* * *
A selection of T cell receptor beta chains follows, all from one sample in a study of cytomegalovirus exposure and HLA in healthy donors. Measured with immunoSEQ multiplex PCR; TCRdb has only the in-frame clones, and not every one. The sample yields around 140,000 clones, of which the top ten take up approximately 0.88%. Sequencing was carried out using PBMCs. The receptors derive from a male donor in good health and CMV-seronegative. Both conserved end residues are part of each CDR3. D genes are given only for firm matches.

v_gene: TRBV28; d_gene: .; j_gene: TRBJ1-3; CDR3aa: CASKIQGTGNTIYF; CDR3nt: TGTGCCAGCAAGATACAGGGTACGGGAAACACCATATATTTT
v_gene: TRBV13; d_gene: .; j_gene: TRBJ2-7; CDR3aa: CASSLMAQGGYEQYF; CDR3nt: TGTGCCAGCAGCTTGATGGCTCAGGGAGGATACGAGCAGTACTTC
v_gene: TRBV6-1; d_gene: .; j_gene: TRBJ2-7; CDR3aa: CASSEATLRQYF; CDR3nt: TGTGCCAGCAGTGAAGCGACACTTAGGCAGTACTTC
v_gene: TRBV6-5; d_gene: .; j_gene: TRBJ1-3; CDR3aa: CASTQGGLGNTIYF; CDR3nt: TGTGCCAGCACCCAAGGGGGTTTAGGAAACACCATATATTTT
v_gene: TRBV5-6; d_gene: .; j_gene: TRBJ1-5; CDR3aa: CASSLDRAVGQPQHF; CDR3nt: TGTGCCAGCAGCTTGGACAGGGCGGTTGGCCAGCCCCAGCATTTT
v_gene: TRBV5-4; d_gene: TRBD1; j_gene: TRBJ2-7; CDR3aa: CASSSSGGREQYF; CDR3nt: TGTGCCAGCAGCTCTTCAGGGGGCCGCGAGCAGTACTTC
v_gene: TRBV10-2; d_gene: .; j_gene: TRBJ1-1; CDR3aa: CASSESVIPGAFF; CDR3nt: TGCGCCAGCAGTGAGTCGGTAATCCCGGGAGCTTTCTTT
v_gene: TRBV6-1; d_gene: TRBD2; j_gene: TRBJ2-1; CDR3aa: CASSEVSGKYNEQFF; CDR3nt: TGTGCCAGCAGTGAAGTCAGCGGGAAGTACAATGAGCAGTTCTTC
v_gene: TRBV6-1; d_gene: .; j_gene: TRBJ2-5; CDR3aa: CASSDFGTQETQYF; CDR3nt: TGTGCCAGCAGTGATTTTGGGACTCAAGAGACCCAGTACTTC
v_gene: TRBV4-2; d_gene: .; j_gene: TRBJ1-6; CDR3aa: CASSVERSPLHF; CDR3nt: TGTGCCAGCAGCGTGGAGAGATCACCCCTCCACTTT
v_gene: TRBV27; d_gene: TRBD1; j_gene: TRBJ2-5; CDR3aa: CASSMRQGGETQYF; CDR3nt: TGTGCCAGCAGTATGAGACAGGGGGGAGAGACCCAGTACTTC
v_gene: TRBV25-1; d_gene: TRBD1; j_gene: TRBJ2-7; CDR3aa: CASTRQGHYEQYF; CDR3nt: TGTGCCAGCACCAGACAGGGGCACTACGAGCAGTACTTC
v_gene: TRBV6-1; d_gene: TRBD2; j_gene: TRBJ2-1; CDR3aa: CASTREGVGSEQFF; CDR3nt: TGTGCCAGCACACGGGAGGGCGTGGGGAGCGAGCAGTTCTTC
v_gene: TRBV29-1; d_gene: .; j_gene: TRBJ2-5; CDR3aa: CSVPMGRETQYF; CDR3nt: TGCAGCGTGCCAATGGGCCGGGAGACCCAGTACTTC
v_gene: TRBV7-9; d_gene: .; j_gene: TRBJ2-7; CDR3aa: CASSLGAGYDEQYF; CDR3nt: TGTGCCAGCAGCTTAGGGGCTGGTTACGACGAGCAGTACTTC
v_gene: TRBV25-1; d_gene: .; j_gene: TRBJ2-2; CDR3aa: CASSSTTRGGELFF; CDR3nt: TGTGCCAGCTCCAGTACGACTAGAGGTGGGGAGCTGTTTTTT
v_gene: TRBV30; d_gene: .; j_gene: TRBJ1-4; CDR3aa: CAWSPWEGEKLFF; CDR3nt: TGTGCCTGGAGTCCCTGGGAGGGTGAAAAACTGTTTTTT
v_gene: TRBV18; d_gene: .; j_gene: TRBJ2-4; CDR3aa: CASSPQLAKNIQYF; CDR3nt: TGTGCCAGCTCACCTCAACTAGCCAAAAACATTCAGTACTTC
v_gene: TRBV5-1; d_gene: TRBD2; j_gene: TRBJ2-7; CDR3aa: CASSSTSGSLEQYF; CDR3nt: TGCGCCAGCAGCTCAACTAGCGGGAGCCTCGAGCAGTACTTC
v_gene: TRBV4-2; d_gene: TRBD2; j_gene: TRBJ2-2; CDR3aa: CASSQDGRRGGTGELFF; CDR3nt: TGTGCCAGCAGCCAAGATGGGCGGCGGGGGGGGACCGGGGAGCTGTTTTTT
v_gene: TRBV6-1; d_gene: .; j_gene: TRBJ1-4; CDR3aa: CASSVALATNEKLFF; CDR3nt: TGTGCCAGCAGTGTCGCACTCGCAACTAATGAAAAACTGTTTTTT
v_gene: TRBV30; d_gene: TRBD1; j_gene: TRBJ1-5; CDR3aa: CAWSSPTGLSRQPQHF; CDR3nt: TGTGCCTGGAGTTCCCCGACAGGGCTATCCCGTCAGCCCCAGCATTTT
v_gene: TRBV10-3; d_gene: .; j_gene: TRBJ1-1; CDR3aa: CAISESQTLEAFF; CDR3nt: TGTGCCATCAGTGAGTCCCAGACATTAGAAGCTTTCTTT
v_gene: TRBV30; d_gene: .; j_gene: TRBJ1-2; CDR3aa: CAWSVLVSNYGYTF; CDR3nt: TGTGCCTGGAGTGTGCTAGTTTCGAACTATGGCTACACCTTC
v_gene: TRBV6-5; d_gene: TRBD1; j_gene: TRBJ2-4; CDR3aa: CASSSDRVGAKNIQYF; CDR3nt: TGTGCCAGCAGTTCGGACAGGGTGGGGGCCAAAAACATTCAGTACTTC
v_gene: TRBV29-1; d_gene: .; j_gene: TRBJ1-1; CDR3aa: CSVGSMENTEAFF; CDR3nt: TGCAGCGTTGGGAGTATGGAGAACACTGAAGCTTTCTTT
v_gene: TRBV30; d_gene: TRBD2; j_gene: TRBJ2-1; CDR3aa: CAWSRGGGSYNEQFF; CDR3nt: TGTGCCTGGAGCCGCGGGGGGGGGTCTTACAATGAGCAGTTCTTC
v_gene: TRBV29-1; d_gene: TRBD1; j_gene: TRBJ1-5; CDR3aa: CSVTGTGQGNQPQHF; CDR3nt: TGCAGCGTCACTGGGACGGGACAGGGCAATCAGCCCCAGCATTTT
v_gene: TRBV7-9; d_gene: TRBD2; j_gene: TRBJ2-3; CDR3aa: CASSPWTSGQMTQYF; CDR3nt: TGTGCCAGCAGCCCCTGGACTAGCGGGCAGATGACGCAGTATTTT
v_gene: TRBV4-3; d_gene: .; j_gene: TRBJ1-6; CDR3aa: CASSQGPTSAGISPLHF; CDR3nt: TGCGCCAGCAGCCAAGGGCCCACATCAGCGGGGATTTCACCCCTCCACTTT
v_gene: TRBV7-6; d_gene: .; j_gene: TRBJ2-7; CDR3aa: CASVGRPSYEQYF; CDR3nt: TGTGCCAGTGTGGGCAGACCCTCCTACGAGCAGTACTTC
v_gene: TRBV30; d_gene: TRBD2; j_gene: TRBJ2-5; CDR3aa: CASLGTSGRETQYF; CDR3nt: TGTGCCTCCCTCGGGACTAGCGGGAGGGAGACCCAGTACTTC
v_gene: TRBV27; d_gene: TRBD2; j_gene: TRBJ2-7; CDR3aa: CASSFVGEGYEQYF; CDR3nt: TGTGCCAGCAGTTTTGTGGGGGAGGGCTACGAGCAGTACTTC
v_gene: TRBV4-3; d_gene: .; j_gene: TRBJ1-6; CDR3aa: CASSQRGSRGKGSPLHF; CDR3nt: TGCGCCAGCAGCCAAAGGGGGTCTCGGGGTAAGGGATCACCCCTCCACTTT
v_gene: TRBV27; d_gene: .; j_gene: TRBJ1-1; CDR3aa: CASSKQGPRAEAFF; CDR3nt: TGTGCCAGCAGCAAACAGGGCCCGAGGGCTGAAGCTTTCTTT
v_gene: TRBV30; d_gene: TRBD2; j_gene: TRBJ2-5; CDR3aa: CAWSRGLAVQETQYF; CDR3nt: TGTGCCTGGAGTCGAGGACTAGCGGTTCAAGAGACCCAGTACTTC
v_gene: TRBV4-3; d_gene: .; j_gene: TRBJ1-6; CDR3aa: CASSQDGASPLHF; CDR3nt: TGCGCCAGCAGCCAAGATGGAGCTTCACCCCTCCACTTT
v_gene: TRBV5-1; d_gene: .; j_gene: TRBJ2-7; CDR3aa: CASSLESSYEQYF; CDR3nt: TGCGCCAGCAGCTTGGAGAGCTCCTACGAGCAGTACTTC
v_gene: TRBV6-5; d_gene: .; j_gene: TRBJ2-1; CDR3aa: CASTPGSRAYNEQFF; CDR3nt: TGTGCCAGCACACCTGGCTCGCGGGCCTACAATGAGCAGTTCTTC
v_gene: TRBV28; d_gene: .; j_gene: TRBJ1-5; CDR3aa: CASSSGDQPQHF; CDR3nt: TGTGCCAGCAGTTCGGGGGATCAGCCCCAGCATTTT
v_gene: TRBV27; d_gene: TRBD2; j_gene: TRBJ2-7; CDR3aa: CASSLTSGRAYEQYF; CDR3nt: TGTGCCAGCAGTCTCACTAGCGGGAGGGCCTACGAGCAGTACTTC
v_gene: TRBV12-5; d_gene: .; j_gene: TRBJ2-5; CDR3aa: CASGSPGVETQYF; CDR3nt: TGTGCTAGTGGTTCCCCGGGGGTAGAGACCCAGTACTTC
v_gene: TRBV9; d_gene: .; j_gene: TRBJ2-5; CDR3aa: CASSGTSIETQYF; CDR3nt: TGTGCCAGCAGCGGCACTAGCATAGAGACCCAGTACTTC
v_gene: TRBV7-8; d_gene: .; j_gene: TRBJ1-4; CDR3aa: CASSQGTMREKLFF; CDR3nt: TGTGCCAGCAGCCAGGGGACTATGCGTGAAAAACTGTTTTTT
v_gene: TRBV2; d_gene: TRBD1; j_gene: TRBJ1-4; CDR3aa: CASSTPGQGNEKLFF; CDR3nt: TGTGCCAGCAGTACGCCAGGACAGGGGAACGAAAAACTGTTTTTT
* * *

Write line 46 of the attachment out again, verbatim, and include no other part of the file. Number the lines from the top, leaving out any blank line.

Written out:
v_gene: TRBV2; d_gene: TRBD1; j_gene: TRBJ1-4; CDR3aa: CASSTPGQGNEKLFF; CDR3nt: TGTGCCAGCAGTACGCCAGGACAGGGGAACGAAAAACTGTTTTTT